Somehow the real, legitimate pruning of our trees has always fallen under Caleb’s purview before this, and because his domain is already quite full, it hasn’t always been easy for him to finish the work. This year we’re serious about these apple trees, so we are sharing the work. I’m already nervous about pruning our grape vines come April, even after the patient tutelage of our friend Emanuel in Burgundy this fall, but apple trees are not the same creatures. Pruning can make or break your plant, it can be the deciding factor between a good season and a bad.

I’ve taken some time to look at our handy Little Pruning Book: an Intimate Guide to the Surer Growing of Better Fruits and Flowers by F.F. Rockwell and published in 1919. It’s been reprinted in the Small Farmer’s Journal, Fall, Vol. 33, No. 4. (There’s that word again: farm. ) Mr. Rockwell has many good things to say about the process of pruning, but he has four points he says to be sure to always keep in mind, and which I carry with me at the ready, just like the extra pruners in my back pocket:

First: always leave a clean smooth cut. Careless cutting or dull shears, leaving a ragged edge, means slow healing and increased danger—to say nothing about its being the earmark of a slovenly gardener.

Second: Cut just the right distance above the bud. If you cut close to it, it is likely to be injured. If you cut too far above it, a dead stub will be left. On small branches and twigs, cut from a quarter to less than half-an-inch above the bud. If pruning is done when plants are in active growth, however, the cut should be made close to the bud, as it will heal almost immediately.

Third: Prune above an outside bud. This will tend to keep the new growth branching outward, giving the plant an open center with plenty of space and light. While in some specific case there may be reasons for selecting an inside bud, this holds as a general rule.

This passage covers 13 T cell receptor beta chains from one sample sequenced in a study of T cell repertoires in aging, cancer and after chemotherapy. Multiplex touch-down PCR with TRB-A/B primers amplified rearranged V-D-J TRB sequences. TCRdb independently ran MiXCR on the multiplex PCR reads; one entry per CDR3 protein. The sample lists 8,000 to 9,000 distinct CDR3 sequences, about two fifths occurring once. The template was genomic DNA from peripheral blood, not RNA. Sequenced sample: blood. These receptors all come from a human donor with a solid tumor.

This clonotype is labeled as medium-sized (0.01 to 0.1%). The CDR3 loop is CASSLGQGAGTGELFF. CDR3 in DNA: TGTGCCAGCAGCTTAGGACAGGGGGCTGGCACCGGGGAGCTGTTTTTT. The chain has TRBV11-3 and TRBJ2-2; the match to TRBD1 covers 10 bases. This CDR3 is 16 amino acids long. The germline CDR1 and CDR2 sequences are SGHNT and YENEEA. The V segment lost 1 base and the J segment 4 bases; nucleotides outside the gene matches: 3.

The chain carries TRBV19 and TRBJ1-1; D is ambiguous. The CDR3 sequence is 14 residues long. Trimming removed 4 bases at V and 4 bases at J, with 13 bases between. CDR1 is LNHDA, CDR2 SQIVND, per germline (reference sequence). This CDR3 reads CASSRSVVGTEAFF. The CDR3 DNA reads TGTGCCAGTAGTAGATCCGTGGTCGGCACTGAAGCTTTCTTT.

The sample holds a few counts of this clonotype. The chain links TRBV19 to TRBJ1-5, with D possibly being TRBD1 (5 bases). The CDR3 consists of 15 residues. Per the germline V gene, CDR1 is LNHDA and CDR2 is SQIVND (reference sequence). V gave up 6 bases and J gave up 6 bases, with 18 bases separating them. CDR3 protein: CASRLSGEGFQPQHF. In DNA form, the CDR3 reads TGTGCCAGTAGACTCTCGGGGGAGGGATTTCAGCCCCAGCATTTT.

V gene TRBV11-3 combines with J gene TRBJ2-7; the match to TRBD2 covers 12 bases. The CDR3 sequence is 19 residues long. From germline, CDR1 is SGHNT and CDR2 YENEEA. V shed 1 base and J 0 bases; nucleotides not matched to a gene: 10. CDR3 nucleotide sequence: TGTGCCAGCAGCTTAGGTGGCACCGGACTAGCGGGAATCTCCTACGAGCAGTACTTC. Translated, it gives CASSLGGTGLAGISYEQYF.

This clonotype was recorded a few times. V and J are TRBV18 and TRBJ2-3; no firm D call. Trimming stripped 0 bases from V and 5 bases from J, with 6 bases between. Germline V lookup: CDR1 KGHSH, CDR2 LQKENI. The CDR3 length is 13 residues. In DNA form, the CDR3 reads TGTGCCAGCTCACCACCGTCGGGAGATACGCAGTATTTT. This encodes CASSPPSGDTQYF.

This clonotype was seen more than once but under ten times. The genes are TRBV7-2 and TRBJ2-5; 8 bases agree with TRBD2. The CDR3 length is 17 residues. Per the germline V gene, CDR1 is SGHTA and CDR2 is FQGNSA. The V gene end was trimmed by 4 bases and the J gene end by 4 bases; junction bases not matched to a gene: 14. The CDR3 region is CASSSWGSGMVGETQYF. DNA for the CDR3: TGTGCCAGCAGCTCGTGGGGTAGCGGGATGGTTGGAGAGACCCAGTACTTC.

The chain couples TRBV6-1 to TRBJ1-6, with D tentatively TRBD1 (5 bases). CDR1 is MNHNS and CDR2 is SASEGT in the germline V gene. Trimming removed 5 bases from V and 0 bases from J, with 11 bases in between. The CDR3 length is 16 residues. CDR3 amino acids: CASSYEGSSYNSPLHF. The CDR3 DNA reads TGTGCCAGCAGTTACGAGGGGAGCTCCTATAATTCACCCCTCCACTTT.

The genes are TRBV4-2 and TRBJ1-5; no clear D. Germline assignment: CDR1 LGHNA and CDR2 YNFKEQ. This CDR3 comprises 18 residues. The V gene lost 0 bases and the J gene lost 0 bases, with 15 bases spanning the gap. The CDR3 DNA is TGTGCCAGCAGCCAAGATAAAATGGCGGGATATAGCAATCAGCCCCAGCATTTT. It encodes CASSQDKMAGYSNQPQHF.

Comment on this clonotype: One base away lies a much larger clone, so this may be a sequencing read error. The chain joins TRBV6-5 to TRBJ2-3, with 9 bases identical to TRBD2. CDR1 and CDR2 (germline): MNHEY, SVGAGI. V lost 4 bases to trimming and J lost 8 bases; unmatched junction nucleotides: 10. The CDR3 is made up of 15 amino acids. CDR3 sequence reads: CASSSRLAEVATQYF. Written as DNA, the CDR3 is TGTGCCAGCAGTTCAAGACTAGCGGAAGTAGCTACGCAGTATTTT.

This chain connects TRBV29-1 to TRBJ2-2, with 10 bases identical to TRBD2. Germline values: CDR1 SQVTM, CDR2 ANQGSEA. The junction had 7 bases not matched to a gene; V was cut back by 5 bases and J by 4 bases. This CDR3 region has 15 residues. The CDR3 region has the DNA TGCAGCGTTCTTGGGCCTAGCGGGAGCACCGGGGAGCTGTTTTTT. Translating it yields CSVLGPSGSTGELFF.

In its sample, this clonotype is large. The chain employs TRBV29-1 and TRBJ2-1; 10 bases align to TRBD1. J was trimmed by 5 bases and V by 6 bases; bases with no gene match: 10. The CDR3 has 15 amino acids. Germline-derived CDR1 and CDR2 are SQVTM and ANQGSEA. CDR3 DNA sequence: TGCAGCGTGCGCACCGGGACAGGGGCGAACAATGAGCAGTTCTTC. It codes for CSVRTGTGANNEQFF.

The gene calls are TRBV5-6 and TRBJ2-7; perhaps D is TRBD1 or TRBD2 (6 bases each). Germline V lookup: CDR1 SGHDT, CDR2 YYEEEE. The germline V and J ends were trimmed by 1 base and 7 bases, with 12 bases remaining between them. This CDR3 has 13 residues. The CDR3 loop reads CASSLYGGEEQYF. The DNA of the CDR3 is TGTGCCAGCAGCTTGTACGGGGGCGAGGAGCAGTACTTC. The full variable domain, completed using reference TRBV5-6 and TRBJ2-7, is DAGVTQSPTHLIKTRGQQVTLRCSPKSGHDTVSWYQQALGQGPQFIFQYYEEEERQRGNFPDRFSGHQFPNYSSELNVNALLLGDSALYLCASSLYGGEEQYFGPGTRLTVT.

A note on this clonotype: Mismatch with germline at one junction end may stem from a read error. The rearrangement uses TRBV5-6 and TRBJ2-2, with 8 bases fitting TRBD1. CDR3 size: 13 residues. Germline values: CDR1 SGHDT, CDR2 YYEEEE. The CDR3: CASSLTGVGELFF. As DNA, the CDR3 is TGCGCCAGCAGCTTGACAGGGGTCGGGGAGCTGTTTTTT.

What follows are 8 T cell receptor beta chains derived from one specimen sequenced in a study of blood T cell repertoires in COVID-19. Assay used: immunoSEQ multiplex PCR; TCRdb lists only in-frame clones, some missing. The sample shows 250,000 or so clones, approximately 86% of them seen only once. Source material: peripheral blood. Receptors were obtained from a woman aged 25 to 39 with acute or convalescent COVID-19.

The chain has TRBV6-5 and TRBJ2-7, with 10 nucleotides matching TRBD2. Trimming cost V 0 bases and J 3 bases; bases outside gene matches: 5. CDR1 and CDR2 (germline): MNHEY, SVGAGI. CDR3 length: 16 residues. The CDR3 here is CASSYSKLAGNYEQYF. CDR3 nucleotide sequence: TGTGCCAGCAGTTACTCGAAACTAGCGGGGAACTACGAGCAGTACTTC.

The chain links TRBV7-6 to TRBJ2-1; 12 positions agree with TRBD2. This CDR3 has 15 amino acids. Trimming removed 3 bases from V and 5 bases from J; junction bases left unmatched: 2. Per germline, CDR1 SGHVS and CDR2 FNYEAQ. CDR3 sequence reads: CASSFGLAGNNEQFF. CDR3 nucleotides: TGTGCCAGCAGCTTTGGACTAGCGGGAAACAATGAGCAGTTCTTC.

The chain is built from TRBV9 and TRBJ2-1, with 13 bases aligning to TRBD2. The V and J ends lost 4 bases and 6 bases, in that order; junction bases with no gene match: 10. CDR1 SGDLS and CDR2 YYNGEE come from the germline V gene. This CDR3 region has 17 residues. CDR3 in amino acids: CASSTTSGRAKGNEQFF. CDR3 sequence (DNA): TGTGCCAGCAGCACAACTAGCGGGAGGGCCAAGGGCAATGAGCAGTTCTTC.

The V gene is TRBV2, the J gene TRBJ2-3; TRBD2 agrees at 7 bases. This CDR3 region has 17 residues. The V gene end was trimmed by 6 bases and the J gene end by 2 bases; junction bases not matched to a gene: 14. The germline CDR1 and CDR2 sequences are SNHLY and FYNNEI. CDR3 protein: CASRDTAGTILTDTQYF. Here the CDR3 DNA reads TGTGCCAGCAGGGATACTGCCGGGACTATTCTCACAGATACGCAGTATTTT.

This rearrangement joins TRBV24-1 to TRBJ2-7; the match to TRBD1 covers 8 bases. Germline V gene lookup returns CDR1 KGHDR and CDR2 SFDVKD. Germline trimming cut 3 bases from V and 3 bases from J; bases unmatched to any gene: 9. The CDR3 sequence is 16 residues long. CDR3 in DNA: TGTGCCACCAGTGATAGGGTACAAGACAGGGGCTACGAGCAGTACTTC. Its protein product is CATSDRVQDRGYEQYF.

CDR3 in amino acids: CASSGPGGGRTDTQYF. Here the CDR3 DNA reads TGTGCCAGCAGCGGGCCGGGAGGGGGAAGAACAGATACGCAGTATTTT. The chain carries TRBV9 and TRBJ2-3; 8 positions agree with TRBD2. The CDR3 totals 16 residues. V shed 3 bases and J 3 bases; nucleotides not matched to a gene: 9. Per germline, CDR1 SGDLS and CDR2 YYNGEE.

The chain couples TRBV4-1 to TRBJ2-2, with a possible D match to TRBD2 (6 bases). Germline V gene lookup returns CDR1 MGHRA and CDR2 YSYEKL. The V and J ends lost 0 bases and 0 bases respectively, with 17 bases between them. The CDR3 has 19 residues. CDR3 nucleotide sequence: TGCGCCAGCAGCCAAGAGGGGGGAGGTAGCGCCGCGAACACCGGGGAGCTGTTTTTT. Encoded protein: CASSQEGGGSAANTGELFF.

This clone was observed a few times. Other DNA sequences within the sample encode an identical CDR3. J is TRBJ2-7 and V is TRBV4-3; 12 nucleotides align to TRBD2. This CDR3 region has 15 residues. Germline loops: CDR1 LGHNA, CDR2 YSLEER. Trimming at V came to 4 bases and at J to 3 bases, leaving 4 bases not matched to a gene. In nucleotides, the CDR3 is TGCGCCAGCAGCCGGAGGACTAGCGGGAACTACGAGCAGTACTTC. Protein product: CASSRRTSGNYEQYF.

Fourth: Cut close up to and parallel with the main branch, trunk or stem. In removing a branch from a tree or side shoots from shrubs or plants, the leaving of a stub, even it if is a short one, delays the healing or makes it possible for disease and germs to enter, thus providing for future trouble.

So, with a fair amount of trepidation, I start.

I take the pruning branch by branch. I step away occasionally to look at the tree as a whole with the question: is it balanced? The work goes both slowly and quickly. There is a meditative quality to the process and Time seems to be neither moving or standing still. The sun is hot and bright and feels like a balm to cold bones. The air is fresh and cold and feels like it must be full of the best oxygen. After a while, I realize I am already on the third tree and any residual fear is gone.

The snow-covered ground is littered with fallen branches to be collected in bunches. Some will come inside to be forced for blossoms in vases (old habits die hard….), others will be evaluated for suitability as cuttings, others will be left to dry as wood for cooking. (Doesn’t pork roasted over apple wood sound pretty darn good?)

The trees look airy and shaped liked lacy goblets, arms reaching out and up. When Caleb returns home, he helps me reach the tops I can’t quite get to. The sun starts to shift. It’s already three in the afternoon and we have yet to eat lunch. We decide to stop for the day and catch a bit of sun on the porch with a glass of wine, some salame, little pickles and bread. We close our eyes to the warmth on our faces and think of bees humming in blossoms in just a few months time, the the fruit ripe on the trees.


Read the original article on fuoricitta (out of the city).

libation Deirdre Heekin is the author of Libation, A Bitter Alchemy.

Gorgeous Disgorgement

Monday, January 31st, 2011